“I know you didn’t dear.”
“Or that I care the least morsel of a bit for him?”
“I know you don’t.”
The distance between Budmouth and Mellstock was ten or eleven miles and there being a good inn, “The Ship,” four miles out of Budmouth, with a mast and cross-trees in front, Dick’s custom in driving thither was to divide the journey into three stages by resting at this inn going and coming, and not troubling the Budmouth stables at all, whenever his visit to the town was a mere call and deposit, as to-day.
Fancy was ushered into a little tea-room and Dick went to the stables to see the feeding of Smart. In face of the significant twitches of feature that were visible in the ostler and laboring men idling around, Dick endeavored to look unconscious of the fact that there was any sentiment between him and Fancy beyond a tranter’s desire to carry a passenger home. he presently entered the inn and opened the door of Fancy’s room.
“Dick – do you know it has struck me that it is rather awkward my being here alone with you like this. I don’t think you had better come in with me.”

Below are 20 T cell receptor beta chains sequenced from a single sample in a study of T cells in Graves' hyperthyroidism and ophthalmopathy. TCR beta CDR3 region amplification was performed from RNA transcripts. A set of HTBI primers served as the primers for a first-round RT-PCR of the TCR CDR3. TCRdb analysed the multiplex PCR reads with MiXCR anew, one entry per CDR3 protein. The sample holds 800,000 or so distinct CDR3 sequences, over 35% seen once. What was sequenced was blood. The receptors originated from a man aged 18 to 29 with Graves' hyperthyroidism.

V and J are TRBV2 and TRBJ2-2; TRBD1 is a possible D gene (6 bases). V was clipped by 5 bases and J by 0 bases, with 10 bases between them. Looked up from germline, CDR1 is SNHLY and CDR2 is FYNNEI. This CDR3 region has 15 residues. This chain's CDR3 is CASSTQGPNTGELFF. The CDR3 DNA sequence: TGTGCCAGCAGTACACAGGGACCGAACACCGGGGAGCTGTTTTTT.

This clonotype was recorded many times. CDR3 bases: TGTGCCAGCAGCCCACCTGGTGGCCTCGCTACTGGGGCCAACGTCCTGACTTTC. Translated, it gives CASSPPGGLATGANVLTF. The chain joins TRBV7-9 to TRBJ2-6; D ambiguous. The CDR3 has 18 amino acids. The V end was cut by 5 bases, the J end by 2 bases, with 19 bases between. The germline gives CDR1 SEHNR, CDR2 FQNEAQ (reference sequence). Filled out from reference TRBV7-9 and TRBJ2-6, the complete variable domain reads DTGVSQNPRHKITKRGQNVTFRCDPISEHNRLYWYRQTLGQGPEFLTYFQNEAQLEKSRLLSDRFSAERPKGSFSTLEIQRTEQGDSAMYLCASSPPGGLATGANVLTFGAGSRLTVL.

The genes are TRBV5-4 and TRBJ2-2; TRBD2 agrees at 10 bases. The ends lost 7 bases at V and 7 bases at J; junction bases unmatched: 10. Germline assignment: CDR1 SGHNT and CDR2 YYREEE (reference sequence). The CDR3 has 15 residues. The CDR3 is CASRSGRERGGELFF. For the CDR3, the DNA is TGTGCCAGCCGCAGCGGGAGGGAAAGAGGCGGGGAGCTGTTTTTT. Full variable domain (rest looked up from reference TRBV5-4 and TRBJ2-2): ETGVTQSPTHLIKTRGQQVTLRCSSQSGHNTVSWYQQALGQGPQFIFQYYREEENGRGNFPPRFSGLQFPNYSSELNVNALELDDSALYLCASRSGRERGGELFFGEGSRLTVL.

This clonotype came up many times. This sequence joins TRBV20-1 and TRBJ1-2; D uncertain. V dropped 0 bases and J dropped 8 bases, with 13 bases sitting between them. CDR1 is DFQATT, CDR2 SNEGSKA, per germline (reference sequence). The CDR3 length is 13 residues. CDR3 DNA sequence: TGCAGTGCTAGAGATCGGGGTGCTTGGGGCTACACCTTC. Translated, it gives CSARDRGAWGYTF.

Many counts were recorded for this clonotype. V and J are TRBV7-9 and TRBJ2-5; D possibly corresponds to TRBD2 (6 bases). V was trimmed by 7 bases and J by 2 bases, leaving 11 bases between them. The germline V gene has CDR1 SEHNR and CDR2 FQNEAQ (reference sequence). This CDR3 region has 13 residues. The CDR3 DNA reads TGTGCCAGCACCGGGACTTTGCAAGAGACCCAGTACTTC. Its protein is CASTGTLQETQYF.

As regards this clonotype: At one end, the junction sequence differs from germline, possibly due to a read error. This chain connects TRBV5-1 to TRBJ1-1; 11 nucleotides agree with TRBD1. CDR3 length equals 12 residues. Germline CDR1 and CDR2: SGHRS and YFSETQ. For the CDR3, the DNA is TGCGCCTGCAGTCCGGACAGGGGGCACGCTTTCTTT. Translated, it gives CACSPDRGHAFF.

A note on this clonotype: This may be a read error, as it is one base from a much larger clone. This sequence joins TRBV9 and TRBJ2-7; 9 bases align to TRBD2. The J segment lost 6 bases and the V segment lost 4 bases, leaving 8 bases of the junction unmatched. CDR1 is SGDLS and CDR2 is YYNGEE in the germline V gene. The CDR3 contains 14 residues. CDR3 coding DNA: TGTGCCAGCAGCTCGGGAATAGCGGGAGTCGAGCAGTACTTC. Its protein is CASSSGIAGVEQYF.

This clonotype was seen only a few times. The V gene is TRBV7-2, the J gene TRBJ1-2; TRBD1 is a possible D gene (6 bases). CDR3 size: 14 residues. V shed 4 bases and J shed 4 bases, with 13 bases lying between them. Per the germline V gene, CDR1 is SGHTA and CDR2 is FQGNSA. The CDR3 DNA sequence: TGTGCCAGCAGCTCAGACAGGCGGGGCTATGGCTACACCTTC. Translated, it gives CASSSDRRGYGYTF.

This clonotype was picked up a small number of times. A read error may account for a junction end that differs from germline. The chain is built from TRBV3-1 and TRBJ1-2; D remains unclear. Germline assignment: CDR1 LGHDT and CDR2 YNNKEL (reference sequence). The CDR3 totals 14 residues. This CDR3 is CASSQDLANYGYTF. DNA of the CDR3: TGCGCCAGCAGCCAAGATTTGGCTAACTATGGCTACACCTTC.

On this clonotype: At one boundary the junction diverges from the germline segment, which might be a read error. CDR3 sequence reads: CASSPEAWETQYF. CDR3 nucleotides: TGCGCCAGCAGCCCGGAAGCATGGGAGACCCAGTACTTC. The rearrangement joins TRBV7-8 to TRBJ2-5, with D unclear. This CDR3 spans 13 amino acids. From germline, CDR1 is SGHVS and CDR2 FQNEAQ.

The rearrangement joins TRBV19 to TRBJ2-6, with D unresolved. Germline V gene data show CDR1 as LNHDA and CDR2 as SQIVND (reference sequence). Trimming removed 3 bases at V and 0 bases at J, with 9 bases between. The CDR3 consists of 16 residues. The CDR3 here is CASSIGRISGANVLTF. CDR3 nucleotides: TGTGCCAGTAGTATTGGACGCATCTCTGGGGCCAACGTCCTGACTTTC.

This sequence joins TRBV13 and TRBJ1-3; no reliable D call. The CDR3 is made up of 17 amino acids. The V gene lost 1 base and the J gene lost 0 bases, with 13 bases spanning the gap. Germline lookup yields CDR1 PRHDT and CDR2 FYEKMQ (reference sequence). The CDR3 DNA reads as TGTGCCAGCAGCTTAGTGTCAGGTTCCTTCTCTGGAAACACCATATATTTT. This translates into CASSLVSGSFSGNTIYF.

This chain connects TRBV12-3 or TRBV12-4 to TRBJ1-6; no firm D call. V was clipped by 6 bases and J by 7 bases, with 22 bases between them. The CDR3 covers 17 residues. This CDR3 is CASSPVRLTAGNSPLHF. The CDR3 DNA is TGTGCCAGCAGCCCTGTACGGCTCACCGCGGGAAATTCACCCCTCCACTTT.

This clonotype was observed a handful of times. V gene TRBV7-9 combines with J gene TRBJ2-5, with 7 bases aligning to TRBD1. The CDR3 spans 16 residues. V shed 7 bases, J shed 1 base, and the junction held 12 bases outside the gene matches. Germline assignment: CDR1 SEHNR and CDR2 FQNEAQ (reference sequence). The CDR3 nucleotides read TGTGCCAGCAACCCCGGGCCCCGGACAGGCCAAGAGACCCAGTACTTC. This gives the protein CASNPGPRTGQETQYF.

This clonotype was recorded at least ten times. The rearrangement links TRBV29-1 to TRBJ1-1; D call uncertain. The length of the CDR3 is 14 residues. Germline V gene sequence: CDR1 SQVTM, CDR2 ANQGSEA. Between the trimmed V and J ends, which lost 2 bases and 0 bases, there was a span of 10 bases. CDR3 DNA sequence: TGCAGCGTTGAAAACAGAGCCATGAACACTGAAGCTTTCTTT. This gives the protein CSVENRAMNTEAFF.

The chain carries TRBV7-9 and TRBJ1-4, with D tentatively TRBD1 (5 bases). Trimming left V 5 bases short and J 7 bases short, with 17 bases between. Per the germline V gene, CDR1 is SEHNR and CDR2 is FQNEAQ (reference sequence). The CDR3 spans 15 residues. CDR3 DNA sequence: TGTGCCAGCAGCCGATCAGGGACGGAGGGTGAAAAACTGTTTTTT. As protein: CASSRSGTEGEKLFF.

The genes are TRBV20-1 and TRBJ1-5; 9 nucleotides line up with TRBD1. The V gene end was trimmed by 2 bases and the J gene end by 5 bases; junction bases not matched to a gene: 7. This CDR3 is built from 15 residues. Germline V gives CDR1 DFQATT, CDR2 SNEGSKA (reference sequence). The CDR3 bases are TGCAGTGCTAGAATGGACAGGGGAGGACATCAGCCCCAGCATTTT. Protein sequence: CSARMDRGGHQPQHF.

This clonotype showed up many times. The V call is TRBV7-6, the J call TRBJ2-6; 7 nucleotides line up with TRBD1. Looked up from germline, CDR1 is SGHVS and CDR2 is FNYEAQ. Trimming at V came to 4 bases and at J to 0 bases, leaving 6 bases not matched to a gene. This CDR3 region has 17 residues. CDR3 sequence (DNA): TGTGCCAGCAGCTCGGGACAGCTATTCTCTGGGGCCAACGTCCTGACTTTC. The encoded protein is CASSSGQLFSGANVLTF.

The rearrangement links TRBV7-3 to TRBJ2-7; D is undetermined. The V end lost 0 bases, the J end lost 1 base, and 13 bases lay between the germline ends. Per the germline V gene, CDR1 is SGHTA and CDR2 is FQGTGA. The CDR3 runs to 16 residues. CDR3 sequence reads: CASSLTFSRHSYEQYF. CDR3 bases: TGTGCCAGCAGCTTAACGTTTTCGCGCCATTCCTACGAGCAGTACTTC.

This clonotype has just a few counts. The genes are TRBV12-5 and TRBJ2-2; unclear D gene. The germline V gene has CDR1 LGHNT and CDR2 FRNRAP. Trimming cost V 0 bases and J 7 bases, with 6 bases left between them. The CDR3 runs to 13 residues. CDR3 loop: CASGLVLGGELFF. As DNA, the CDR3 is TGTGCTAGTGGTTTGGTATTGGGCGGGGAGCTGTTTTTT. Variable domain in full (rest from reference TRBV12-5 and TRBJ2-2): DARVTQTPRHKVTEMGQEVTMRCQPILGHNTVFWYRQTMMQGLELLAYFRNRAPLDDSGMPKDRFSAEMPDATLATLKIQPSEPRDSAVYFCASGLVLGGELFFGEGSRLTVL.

“That’s rather unpleasant, dear.”
“Yes – it is – and I wanted you to have some tea as well as myself too because you must be tired.”
“Well, let me have some with you then. I was denied once before if you recollect, Fancy.”
“Yes, yes – never mind. And it seems unfriendly of me now, but I don’t know what to do.”
“It shall be as you say then.” Dick began to retreat with a dissatisfied wrinkling of face, and a farewell glance at the cosy tea-tray.
“But you don’t see how it is, Dick, when you speak like that,” she said with more earnestness than she had ever shown before. “You do know that even if I care very much for you I must remember that I have a difficult position to maintain. The vicar would not like me, as his schoolmistress, to indulge in a tete – a – tee anywhere with anybody.”
“But I am not anybody!” exclaimed Dick.
“No, no: I mean – with a young man;” and she added softly, “unless I were really engaged to be married to him.”
“Is that all? – Then, dearest, dearest, dearest, why we’ll be engaged at once, to be sure we will – and down I sit! There it is – as easy as a glove!”
“Ah! but I suppose I won’t! And, goodness me, what have I done!” she faltered, getting very red. “Positively it seems as if I meant you to say that!”